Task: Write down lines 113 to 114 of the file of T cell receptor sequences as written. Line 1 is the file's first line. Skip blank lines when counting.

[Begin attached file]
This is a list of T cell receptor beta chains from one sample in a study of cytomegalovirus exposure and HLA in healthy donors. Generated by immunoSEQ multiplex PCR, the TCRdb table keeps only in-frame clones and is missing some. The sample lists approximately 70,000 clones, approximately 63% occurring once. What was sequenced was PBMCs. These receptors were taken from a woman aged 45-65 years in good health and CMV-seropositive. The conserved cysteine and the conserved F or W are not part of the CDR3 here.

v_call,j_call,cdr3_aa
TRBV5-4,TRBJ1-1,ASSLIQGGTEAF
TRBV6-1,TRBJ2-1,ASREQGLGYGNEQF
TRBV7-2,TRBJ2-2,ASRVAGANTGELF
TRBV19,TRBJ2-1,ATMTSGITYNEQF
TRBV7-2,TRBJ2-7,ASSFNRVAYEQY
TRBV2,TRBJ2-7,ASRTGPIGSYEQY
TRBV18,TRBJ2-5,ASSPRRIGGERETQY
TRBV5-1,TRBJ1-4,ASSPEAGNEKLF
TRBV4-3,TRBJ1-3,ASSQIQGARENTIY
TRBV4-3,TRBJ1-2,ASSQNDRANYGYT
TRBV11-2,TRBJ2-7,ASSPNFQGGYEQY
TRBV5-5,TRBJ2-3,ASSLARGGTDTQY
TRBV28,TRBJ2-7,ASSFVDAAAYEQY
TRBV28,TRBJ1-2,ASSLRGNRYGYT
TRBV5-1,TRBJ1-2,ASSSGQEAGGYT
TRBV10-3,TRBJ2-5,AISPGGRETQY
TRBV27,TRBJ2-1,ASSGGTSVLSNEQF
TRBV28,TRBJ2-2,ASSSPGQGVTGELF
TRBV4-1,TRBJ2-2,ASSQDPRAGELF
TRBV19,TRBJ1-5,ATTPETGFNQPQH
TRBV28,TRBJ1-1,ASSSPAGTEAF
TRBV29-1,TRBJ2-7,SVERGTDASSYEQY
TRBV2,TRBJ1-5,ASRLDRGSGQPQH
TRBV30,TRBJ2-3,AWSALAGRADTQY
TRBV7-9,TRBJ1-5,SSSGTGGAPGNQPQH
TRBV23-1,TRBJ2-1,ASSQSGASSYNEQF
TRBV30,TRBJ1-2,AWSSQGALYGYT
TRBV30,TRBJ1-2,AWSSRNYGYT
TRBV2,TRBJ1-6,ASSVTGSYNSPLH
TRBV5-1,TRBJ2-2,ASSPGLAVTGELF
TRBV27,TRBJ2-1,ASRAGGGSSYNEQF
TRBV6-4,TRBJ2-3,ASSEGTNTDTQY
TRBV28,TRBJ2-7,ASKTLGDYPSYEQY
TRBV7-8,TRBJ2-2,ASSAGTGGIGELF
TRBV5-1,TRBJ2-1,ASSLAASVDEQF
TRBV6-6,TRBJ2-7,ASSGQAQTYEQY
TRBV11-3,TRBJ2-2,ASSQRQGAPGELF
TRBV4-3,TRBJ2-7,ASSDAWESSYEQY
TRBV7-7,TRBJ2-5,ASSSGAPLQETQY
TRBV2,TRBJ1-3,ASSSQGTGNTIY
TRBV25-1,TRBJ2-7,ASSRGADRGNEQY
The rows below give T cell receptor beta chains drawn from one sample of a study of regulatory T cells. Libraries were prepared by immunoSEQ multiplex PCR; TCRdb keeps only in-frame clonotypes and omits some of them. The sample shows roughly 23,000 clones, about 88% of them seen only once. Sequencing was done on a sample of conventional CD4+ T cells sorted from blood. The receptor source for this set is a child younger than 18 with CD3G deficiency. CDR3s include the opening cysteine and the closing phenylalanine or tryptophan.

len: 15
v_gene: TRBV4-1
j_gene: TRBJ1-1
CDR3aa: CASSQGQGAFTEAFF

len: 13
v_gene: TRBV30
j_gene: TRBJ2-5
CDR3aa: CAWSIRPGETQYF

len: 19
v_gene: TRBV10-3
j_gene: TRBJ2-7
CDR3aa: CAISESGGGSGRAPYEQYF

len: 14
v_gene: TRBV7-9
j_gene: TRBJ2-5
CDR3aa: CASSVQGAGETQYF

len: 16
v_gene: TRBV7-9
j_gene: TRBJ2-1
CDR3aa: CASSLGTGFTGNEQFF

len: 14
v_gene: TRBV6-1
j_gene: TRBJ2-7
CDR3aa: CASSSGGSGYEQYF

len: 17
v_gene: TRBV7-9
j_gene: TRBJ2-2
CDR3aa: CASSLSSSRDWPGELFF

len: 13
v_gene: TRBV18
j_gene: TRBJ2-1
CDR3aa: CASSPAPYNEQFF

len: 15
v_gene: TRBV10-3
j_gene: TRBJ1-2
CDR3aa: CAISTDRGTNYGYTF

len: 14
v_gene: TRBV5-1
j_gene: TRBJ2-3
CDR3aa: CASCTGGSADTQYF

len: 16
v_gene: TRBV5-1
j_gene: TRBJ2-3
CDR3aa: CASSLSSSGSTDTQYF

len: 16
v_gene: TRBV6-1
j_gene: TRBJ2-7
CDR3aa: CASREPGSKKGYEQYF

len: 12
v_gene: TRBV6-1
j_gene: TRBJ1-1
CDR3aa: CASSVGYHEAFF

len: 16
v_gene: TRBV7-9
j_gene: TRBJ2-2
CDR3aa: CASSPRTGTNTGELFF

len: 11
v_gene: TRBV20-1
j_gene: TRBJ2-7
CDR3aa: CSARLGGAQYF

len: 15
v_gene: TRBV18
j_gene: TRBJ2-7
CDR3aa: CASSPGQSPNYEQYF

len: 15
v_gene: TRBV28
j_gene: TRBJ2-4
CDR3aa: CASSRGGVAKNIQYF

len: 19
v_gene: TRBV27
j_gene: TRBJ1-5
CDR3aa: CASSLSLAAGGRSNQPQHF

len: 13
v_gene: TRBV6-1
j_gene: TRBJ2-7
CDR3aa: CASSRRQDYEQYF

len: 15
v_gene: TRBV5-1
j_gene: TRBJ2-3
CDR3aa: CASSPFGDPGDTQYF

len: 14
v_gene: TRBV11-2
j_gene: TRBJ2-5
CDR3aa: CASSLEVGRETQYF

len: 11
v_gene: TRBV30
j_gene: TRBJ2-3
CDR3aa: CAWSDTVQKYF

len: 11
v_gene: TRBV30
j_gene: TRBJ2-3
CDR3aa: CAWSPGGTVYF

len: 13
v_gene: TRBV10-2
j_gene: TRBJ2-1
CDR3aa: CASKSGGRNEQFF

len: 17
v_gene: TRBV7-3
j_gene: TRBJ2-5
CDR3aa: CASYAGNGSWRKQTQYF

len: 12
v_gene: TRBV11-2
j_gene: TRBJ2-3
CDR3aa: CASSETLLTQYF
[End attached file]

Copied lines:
len: 19
v_gene: TRBV27